Covid-19 patient expected the worst but has been ‘treated like a queen’ at Durban state facility

20 September 2021 - 11:25
Durban Covid-19 survivor Khabo Sithole took to social media to share her experience at Clairwood Hospital.
Durban Covid-19 survivor Khabo Sithole took to social media to share her experience at Clairwood Hospital.
Image: via Facebook

Sponge baths, warm towels, caring doctors and nurses and first-class infrastructure.

That’s what Durban mother Khabo Sithole has received since she was hospitalised at Clairwood Hospital, a state facility in Durban, after falling severely ill with Covid-19.

Sithole said in a widely liked Facebook post she was expecting “minimal levels of care and service” at a government hospital. 

Instead, Sithole — who was vaccinated two weeks before contracting the virus — was “treated like a queen” despite being unable to afford hospital care after she was retrenched from her job in human resources.

“I remember when I first heard Clairwood Hospital was going to be used for the treatment of Covid-19 patients, I thought they were going to put rows of beds in a big hall, and give us nurses to look after us. I thought it would be a skimmed, linear facility, with minimal levels of care and service,” she said.

“This whole time I’ve been here, I’m being fed three meals a day with protein, fibre and carbs, and given lots of bottled water to drink throughout the day.

“My isolation room, with its own bathroom, has been kept clean by kind and professional cleaners. My bed has been refreshed once a day. They even kept my cellphone charged at all times so I can talk to my 10 year-old daughter Zoey when feeling fit to do so.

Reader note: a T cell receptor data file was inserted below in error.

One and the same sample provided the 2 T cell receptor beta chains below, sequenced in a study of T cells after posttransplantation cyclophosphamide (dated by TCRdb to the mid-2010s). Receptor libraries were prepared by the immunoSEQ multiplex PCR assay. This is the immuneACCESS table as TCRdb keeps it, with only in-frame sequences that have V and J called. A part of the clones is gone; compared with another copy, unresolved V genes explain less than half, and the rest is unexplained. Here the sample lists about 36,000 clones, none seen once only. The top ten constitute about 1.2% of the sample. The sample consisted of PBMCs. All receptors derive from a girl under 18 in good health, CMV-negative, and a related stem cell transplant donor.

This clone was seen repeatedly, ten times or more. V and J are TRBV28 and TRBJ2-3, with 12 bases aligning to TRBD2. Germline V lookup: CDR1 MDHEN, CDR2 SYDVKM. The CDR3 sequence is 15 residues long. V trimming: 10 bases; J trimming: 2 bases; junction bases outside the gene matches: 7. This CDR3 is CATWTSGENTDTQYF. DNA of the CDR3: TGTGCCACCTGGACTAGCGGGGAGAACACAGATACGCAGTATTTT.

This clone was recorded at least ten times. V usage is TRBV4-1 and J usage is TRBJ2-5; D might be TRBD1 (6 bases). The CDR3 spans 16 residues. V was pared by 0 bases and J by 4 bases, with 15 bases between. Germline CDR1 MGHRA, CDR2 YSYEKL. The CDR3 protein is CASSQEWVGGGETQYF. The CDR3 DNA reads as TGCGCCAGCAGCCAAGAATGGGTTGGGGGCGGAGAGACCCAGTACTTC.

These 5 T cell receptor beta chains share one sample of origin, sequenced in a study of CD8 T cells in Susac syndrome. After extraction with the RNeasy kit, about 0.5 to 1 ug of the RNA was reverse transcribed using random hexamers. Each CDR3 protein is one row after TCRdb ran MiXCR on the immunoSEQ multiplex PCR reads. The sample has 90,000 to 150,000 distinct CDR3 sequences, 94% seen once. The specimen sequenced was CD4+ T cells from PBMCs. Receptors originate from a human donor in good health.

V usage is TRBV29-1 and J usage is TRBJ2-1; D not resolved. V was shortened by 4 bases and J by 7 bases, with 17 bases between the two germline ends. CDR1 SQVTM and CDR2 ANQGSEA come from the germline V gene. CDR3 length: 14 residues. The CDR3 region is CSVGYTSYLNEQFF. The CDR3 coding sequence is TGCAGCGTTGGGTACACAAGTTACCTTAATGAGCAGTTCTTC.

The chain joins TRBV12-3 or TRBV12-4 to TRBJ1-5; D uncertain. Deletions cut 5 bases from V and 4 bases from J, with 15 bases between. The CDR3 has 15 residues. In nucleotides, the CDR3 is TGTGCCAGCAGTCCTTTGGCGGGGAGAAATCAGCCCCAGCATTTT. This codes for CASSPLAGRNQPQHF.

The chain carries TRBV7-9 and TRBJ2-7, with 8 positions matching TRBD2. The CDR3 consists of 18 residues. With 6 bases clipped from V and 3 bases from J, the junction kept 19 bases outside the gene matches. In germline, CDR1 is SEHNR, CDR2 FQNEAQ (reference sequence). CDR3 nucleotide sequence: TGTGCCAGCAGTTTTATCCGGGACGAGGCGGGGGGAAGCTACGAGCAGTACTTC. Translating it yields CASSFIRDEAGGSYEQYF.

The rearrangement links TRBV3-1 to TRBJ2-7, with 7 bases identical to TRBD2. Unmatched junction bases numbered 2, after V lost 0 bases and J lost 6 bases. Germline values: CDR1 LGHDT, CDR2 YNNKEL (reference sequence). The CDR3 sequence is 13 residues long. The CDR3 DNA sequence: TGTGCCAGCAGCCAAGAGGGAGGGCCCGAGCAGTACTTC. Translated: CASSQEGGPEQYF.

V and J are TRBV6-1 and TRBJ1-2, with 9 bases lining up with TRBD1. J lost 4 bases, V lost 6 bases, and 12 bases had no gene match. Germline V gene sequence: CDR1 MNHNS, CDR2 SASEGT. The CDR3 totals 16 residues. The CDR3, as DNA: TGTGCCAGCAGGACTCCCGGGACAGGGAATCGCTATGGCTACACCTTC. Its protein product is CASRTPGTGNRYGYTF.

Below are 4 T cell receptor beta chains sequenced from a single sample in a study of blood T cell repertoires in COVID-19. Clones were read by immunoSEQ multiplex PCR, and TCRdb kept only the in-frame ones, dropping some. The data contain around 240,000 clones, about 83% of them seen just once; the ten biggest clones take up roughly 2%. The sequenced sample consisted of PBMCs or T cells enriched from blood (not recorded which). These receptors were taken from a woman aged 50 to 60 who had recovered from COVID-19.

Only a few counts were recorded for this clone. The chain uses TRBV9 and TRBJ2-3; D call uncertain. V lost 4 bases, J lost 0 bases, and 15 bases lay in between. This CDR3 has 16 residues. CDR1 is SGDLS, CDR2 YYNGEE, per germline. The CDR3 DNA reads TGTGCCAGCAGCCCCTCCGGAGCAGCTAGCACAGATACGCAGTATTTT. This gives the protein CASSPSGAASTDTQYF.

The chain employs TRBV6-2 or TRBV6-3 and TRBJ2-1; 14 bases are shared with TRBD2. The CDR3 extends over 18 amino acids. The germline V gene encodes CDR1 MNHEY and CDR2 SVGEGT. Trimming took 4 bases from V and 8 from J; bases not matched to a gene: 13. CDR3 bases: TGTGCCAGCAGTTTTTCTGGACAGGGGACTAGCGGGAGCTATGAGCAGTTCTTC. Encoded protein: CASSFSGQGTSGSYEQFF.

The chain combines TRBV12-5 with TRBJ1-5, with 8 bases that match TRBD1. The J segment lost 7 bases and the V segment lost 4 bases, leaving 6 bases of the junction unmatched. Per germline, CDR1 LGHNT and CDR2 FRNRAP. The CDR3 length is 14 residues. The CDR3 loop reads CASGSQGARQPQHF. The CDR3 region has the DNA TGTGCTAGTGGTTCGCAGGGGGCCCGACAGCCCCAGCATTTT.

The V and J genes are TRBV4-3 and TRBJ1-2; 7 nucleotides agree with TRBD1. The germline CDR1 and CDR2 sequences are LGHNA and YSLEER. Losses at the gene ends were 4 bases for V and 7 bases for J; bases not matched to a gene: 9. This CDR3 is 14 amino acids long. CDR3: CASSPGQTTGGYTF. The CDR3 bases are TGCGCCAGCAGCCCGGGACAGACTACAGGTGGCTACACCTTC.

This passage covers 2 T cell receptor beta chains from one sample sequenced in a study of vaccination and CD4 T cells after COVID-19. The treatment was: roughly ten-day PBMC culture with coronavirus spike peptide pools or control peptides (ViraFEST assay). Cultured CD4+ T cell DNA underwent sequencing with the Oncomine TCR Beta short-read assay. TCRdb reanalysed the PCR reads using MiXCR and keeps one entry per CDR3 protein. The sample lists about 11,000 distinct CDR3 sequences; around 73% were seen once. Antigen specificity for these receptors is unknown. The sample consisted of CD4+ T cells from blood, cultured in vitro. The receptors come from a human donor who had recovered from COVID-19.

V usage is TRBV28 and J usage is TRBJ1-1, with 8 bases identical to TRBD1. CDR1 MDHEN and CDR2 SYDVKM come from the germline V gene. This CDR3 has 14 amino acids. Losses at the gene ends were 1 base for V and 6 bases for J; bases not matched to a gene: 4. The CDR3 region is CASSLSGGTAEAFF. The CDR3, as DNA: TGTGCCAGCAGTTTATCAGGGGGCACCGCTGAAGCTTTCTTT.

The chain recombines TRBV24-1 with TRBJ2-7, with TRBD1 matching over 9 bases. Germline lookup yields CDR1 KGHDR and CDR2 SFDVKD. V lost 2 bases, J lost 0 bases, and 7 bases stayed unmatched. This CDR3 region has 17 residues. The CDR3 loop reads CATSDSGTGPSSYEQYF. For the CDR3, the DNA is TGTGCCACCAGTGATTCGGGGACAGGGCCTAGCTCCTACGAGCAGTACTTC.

“I’ve been on 24-hour ICU monitors for the first 10 days, being cared for by all sorts of speciality nurses the entire time.

“I’ve been seen by a minimum of two doctors per day, and given updates on my condition. I’ve also been given a plan going forward so I know what next to expect. I’ve been given cocktails of medication both intravenously and orally. The doctors even taught me how to sleep. I’ve been taught how to breathe by the physiotherapists.

“When things were tough and I couldn’t help myself, the nurses gave me sponge baths and would help wipe me with warm damp towels.”

Sithole said her stay at the hospital has been an eye-opener.

“I grew up [relying] on public health facilities. When I was blessed to be able to afford it, I used private health facilities.

“This facility I’ve been in for the past two weeks does not say 'public health facility' — not in the slightest. The level of these operations are of private health facilities. I wonder if I’ve just tasted NHI [National Health Insurance].

“The nurses and doctors were friendly and engaging, and didn’t have any airs about them. They were kind.

“I found a decent and respectable place at this hospital. Even the isolation ward I’m in looks like it’s fit to accommodate someone who will part with a huge cheque upon their discharge.

“When you get received in the way I have, you get a sense people care.”

Sithole, who has been in isolation at the hospital for 14 days, is expected to stay another 10 days before she is discharged.

KwaZulu-Natal health MEC Nomagugu Simelane said Sithole’s experience “is a drop in the ocean because most of our workforce are hardworking and dedicated people who wake up every day with the sole intention of helping those who are in need.

“We are very proud of the staff and management of Clairwood Hospital, as well as the infrastructure development team that delivered this world-class facility, and many others, in record time.”

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